What happens to my Facebook® account when I die?

Have you ever wondered "What happens to my Facebook® account when I die?"

You likely do not want anyone to continue to post to your Facebook account after you have passed away (creating the illusion that you are still living) but you likely would want a designated person to be able to post a message notifying friends of your death and to effectively suspend the account (or delete it entirely). 

How many times have you received birthday reminders for someone you know is actually already dead? Is that probably because the family cannot access the account to suspend it?

Facebook is the largest online social network, with over a billion users. It is estimated that over 500,000 Facebook users will die in 2016 alone. Do you know what happens to a Facebook account? The challenge is in finding a way to honor someone’s post-death wishes while still respecting privacy. Similarly, preserving rights to digital assets for the surviving family, while minimizing probate court involvement and other paperwork-type hassles, needed to be addressed. 

Facebook initially didn’t have a policy to adequately answer these questions or to provide for the disposition of the pages and the deceased’s “timeline” posts. However, they saw the need to spell out some rules and they will now allow deletion or “memorialization” of the account. Here is the Facebook request form (retrieved 3/17/16 but the link could change): https://www.facebook.com/help/contact/?id=228813257197480

For years, social media “digital assets” have presented tricky legal questions for the families of those who have died. The law has been slow to keep up with changing technology and social trends. The interaction of probate law with the social-media service companies’ terms-of-use policies can be hard to navigate.

To deal with the privacy part of the problem, a federal law, the Electronic Communications Privacy Act (18 U.S.C. § 2702(b)) was enacted but it was not sufficient alone.

On March 8, 2016, Tennessee enacted the Uniform Fiduciary Access to Digital Assets Act, which will become effective on July 1, 2016. This new law gives us the tools we need to access to Facebook and any other social media or electronic communications.

You will want to make sure your family knows what you want done with your Facebook account upon your passing. Note that even if you give legal authority for access, some service agreements or laws may restrict access - but Tennessee’s new statute is intended to open up access. I have noted that the trend in the law supports “inheriting” these digital assets, so most companies are likely to amend their policies to conform to the action of states like Tennessee.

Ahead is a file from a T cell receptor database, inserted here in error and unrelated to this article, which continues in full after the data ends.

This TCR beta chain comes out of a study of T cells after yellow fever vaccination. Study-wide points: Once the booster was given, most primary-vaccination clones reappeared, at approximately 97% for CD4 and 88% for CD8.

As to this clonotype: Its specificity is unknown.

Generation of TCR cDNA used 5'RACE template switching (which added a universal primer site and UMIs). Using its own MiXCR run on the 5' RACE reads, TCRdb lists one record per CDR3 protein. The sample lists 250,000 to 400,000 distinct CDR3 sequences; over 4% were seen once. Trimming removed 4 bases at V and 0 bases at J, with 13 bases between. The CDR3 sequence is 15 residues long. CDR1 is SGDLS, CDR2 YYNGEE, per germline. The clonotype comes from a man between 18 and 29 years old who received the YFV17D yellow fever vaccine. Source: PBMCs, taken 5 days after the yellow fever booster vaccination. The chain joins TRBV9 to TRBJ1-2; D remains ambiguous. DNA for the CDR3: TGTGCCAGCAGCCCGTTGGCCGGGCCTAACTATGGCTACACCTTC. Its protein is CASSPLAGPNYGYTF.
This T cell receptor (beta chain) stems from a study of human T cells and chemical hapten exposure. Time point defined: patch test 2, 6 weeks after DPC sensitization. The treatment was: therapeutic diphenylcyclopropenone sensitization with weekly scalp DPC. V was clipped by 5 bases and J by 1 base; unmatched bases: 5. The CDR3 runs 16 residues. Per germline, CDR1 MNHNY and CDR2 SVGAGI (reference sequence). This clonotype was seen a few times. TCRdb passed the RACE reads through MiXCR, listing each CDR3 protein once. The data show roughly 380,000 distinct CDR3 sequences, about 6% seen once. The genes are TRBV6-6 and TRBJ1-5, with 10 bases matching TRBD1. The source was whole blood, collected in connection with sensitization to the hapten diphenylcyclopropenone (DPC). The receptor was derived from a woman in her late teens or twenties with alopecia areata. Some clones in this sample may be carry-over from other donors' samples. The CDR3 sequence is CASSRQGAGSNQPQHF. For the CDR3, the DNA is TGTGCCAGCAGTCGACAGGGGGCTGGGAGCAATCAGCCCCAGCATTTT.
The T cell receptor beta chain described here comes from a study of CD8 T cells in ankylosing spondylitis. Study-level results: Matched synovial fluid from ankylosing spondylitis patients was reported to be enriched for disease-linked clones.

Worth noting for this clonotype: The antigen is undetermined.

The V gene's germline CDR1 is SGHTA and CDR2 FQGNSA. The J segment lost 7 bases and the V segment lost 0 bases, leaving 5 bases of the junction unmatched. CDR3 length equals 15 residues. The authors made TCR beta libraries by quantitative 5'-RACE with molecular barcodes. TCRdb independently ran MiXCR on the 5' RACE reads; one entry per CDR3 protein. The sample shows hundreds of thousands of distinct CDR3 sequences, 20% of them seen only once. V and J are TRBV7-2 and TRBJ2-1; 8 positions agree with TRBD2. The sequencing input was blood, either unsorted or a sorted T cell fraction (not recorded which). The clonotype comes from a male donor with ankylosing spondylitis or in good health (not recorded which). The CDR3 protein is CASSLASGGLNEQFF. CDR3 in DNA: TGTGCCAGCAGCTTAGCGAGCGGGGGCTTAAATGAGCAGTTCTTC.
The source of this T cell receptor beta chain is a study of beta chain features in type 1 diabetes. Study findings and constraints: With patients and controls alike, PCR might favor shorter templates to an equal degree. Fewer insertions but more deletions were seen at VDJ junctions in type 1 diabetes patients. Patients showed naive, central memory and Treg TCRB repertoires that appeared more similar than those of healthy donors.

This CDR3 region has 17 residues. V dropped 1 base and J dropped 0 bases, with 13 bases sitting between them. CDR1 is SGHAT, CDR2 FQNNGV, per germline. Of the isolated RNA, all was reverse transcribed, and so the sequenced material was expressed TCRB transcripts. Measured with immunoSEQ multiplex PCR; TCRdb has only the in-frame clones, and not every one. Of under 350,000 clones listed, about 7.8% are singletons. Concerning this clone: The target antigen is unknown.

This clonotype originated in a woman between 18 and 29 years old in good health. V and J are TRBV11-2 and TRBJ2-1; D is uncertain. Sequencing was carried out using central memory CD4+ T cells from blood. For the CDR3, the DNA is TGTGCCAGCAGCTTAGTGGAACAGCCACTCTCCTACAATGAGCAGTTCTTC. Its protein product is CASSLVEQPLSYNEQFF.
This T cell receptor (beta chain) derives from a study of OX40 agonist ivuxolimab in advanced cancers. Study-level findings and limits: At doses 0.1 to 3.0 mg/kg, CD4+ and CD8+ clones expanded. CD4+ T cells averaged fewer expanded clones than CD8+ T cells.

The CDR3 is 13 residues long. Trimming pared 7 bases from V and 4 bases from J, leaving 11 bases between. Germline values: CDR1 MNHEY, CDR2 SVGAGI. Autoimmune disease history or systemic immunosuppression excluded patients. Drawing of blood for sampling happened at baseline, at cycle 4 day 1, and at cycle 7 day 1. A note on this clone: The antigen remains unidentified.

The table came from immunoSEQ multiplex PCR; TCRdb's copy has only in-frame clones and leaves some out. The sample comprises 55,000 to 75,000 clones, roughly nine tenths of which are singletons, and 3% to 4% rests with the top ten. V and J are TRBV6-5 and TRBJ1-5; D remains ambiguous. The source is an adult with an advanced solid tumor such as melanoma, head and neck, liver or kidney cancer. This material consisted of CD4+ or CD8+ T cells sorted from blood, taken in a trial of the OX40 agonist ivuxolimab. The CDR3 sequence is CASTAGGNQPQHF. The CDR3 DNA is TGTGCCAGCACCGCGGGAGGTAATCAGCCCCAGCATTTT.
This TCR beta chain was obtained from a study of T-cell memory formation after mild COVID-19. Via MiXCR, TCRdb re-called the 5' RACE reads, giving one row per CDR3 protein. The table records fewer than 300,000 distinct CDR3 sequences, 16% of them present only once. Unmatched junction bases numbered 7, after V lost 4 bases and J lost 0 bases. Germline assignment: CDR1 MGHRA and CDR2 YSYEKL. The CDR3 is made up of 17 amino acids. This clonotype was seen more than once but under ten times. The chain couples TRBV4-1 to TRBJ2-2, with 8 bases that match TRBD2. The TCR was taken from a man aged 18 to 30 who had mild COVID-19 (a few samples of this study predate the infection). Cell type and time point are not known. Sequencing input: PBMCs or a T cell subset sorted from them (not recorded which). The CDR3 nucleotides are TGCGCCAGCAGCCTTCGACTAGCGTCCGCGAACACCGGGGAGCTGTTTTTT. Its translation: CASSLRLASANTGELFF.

As of today, 4 states have enacted this statute and it is expected that over half of the United States will have a digital asset statute within the next year. Currently, Tennessee, Florida, Wyoming, and Oregon are the 4 states are up-to-date on this legal issue. 

How you set up access to your Facebook account may depend on your state, but in general you just take two steps. First, you would update your durable power of attorney (and amend your trust if you have one) to specifically grant the level of access you desire during your lifetime, including listing any desired limitations. For example, if you are too sick to use Facebook personally you can authorize someone to log on to read messages to you or to even post on your behalf (but you could limit their ability to delete your account while you are living). Second, you should specify in your will that your Executor has the power to post a death notice and suspend/memorialize your social media and email accounts, after you have passed away. Third, keep an eye out for changes Facebook might make as they seek to empower you as a user to directly create access settings in the future.

In addition to Facebook, you will clearly also want to address other account “credentials”, such as Twitter, iCloud, AOL, iTunes, Kindle, PayPal, online banking, and online shopping logins. You can specifically allow your heirs access to your digital assets through a will or trust. By designating a “digital trustee” in advance, you can allow one person to have access to your accounts, even during your lifetime if you become incapacitated and who continues to have authority to memorialize or shut down your accounts after you are gone.

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